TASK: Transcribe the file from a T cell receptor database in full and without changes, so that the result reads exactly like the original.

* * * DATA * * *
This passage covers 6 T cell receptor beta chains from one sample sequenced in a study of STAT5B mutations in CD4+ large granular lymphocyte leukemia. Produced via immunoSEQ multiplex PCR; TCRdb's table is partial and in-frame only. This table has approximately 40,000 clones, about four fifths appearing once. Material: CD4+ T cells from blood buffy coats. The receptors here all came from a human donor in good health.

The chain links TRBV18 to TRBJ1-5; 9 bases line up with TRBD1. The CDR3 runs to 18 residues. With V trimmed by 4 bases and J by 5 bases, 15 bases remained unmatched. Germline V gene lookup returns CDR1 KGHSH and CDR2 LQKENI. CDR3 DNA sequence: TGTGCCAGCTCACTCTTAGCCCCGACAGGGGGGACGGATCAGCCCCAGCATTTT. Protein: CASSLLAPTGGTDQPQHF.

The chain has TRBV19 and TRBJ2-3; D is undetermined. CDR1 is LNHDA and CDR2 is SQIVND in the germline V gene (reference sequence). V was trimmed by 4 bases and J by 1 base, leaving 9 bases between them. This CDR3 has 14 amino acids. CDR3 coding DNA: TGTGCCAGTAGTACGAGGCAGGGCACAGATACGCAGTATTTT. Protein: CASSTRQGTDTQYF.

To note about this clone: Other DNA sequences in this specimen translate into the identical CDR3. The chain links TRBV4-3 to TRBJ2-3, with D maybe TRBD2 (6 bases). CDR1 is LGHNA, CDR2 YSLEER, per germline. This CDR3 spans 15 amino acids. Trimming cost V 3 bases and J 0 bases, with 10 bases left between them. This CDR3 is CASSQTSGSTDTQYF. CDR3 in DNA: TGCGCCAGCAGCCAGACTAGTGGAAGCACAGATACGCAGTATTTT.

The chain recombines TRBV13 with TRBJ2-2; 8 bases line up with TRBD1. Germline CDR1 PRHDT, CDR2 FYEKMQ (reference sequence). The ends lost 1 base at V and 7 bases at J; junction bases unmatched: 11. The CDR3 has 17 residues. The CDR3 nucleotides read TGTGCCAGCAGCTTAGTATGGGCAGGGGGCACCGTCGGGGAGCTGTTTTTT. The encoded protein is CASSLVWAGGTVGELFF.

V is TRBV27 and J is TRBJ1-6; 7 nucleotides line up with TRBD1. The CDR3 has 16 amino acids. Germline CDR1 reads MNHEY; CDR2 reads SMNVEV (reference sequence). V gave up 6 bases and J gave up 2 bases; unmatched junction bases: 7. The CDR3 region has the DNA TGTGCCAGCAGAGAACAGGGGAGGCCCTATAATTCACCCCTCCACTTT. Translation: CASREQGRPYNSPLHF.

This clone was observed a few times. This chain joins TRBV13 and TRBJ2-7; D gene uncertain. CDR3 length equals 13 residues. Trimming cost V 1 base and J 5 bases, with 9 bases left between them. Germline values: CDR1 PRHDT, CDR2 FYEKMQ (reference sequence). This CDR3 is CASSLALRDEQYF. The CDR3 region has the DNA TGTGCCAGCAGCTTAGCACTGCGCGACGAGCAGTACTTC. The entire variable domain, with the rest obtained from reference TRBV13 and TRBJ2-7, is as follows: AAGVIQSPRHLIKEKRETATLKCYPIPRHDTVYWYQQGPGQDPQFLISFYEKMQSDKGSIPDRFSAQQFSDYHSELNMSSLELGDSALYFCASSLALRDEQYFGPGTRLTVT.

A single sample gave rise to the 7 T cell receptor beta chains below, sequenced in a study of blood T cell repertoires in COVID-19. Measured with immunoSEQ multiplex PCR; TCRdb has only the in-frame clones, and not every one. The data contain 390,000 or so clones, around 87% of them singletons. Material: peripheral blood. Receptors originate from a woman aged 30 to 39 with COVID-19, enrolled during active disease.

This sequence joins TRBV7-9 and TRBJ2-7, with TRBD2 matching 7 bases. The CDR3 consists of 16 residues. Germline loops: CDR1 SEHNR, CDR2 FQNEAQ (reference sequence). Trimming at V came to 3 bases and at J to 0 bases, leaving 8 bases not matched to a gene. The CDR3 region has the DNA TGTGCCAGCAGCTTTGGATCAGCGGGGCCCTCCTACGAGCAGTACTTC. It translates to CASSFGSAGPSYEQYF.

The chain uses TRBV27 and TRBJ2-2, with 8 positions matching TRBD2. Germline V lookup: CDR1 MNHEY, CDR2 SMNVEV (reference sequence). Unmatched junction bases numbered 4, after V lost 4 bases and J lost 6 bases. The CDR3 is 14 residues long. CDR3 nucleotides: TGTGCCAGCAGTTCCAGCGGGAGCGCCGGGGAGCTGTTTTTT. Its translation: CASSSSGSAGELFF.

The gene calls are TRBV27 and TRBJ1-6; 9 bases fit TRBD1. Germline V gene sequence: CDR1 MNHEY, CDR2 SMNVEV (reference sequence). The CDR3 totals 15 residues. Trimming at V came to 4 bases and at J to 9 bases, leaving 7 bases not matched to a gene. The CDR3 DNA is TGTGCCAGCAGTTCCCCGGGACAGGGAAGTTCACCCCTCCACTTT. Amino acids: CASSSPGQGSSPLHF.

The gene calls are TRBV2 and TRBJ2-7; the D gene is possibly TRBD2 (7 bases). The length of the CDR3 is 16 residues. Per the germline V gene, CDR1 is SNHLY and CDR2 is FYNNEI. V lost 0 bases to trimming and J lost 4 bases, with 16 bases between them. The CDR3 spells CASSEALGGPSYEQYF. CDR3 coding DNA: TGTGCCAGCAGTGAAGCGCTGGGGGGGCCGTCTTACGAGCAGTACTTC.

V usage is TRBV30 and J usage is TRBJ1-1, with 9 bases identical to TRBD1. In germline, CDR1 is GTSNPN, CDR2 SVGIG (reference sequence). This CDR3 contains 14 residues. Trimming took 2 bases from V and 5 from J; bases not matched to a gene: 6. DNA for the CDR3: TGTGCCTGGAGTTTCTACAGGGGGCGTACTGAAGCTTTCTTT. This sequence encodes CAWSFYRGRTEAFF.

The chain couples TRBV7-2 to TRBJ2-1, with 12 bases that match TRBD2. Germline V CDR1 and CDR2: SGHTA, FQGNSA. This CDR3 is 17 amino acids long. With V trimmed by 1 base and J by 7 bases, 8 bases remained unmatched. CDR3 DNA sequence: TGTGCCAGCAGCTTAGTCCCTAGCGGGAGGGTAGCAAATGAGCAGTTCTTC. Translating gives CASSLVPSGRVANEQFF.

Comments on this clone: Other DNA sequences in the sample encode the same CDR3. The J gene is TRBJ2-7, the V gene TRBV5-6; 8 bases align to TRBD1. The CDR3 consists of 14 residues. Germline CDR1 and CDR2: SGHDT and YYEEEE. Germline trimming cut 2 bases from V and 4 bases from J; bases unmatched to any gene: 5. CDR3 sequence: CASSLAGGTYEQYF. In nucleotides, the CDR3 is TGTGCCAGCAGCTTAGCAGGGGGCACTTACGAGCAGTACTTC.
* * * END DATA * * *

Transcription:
This passage covers 6 T cell receptor beta chains from one sample sequenced in a study of STAT5B mutations in CD4+ large granular lymphocyte leukemia. Produced via immunoSEQ multiplex PCR; TCRdb's table is partial and in-frame only. This table has approximately 40,000 clones, about four fifths appearing once. Material: CD4+ T cells from blood buffy coats. The receptors here all came from a human donor in good health.

The chain links TRBV18 to TRBJ1-5; 9 bases line up with TRBD1. The CDR3 runs to 18 residues. With V trimmed by 4 bases and J by 5 bases, 15 bases remained unmatched. Germline V gene lookup returns CDR1 KGHSH and CDR2 LQKENI. CDR3 DNA sequence: TGTGCCAGCTCACTCTTAGCCCCGACAGGGGGGACGGATCAGCCCCAGCATTTT. Protein: CASSLLAPTGGTDQPQHF.

The chain has TRBV19 and TRBJ2-3; D is undetermined. CDR1 is LNHDA and CDR2 is SQIVND in the germline V gene (reference sequence). V was trimmed by 4 bases and J by 1 base, leaving 9 bases between them. This CDR3 has 14 amino acids. CDR3 coding DNA: TGTGCCAGTAGTACGAGGCAGGGCACAGATACGCAGTATTTT. Protein: CASSTRQGTDTQYF.

To note about this clone: Other DNA sequences in this specimen translate into the identical CDR3. The chain links TRBV4-3 to TRBJ2-3, with D maybe TRBD2 (6 bases). CDR1 is LGHNA, CDR2 YSLEER, per germline. This CDR3 spans 15 amino acids. Trimming cost V 3 bases and J 0 bases, with 10 bases left between them. This CDR3 is CASSQTSGSTDTQYF. CDR3 in DNA: TGCGCCAGCAGCCAGACTAGTGGAAGCACAGATACGCAGTATTTT.

The chain recombines TRBV13 with TRBJ2-2; 8 bases line up with TRBD1. Germline CDR1 PRHDT, CDR2 FYEKMQ (reference sequence). The ends lost 1 base at V and 7 bases at J; junction bases unmatched: 11. The CDR3 has 17 residues. The CDR3 nucleotides read TGTGCCAGCAGCTTAGTATGGGCAGGGGGCACCGTCGGGGAGCTGTTTTTT. The encoded protein is CASSLVWAGGTVGELFF.

V is TRBV27 and J is TRBJ1-6; 7 nucleotides line up with TRBD1. The CDR3 has 16 amino acids. Germline CDR1 reads MNHEY; CDR2 reads SMNVEV (reference sequence). V gave up 6 bases and J gave up 2 bases; unmatched junction bases: 7. The CDR3 region has the DNA TGTGCCAGCAGAGAACAGGGGAGGCCCTATAATTCACCCCTCCACTTT. Translation: CASREQGRPYNSPLHF.

This clone was observed a few times. This chain joins TRBV13 and TRBJ2-7; D gene uncertain. CDR3 length equals 13 residues. Trimming cost V 1 base and J 5 bases, with 9 bases left between them. Germline values: CDR1 PRHDT, CDR2 FYEKMQ (reference sequence). This CDR3 is CASSLALRDEQYF. The CDR3 region has the DNA TGTGCCAGCAGCTTAGCACTGCGCGACGAGCAGTACTTC. The entire variable domain, with the rest obtained from reference TRBV13 and TRBJ2-7, is as follows: AAGVIQSPRHLIKEKRETATLKCYPIPRHDTVYWYQQGPGQDPQFLISFYEKMQSDKGSIPDRFSAQQFSDYHSELNMSSLELGDSALYFCASSLALRDEQYFGPGTRLTVT.

A single sample gave rise to the 7 T cell receptor beta chains below, sequenced in a study of blood T cell repertoires in COVID-19. Measured with immunoSEQ multiplex PCR; TCRdb has only the in-frame clones, and not every one. The data contain 390,000 or so clones, around 87% of them singletons. Material: peripheral blood. Receptors originate from a woman aged 30 to 39 with COVID-19, enrolled during active disease.

This sequence joins TRBV7-9 and TRBJ2-7, with TRBD2 matching 7 bases. The CDR3 consists of 16 residues. Germline loops: CDR1 SEHNR, CDR2 FQNEAQ (reference sequence). Trimming at V came to 3 bases and at J to 0 bases, leaving 8 bases not matched to a gene. The CDR3 region has the DNA TGTGCCAGCAGCTTTGGATCAGCGGGGCCCTCCTACGAGCAGTACTTC. It translates to CASSFGSAGPSYEQYF.

The chain uses TRBV27 and TRBJ2-2, with 8 positions matching TRBD2. Germline V lookup: CDR1 MNHEY, CDR2 SMNVEV (reference sequence). Unmatched junction bases numbered 4, after V lost 4 bases and J lost 6 bases. The CDR3 is 14 residues long. CDR3 nucleotides: TGTGCCAGCAGTTCCAGCGGGAGCGCCGGGGAGCTGTTTTTT. Its translation: CASSSSGSAGELFF.

The gene calls are TRBV27 and TRBJ1-6; 9 bases fit TRBD1. Germline V gene sequence: CDR1 MNHEY, CDR2 SMNVEV (reference sequence). The CDR3 totals 15 residues. Trimming at V came to 4 bases and at J to 9 bases, leaving 7 bases not matched to a gene. The CDR3 DNA is TGTGCCAGCAGTTCCCCGGGACAGGGAAGTTCACCCCTCCACTTT. Amino acids: CASSSPGQGSSPLHF.

The gene calls are TRBV2 and TRBJ2-7; the D gene is possibly TRBD2 (7 bases). The length of the CDR3 is 16 residues. Per the germline V gene, CDR1 is SNHLY and CDR2 is FYNNEI. V lost 0 bases to trimming and J lost 4 bases, with 16 bases between them. The CDR3 spells CASSEALGGPSYEQYF. CDR3 coding DNA: TGTGCCAGCAGTGAAGCGCTGGGGGGGCCGTCTTACGAGCAGTACTTC.

V usage is TRBV30 and J usage is TRBJ1-1, with 9 bases identical to TRBD1. In germline, CDR1 is GTSNPN, CDR2 SVGIG (reference sequence). This CDR3 contains 14 residues. Trimming took 2 bases from V and 5 from J; bases not matched to a gene: 6. DNA for the CDR3: TGTGCCTGGAGTTTCTACAGGGGGCGTACTGAAGCTTTCTTT. This sequence encodes CAWSFYRGRTEAFF.

The chain couples TRBV7-2 to TRBJ2-1, with 12 bases that match TRBD2. Germline V CDR1 and CDR2: SGHTA, FQGNSA. This CDR3 is 17 amino acids long. With V trimmed by 1 base and J by 7 bases, 8 bases remained unmatched. CDR3 DNA sequence: TGTGCCAGCAGCTTAGTCCCTAGCGGGAGGGTAGCAAATGAGCAGTTCTTC. Translating gives CASSLVPSGRVANEQFF.

Comments on this clone: Other DNA sequences in the sample encode the same CDR3. The J gene is TRBJ2-7, the V gene TRBV5-6; 8 bases align to TRBD1. The CDR3 consists of 14 residues. Germline CDR1 and CDR2: SGHDT and YYEEEE. Germline trimming cut 2 bases from V and 4 bases from J; bases unmatched to any gene: 5. CDR3 sequence: CASSLAGGTYEQYF. In nucleotides, the CDR3 is TGTGCCAGCAGCTTAGCAGGGGGCACTTACGAGCAGTACTTC.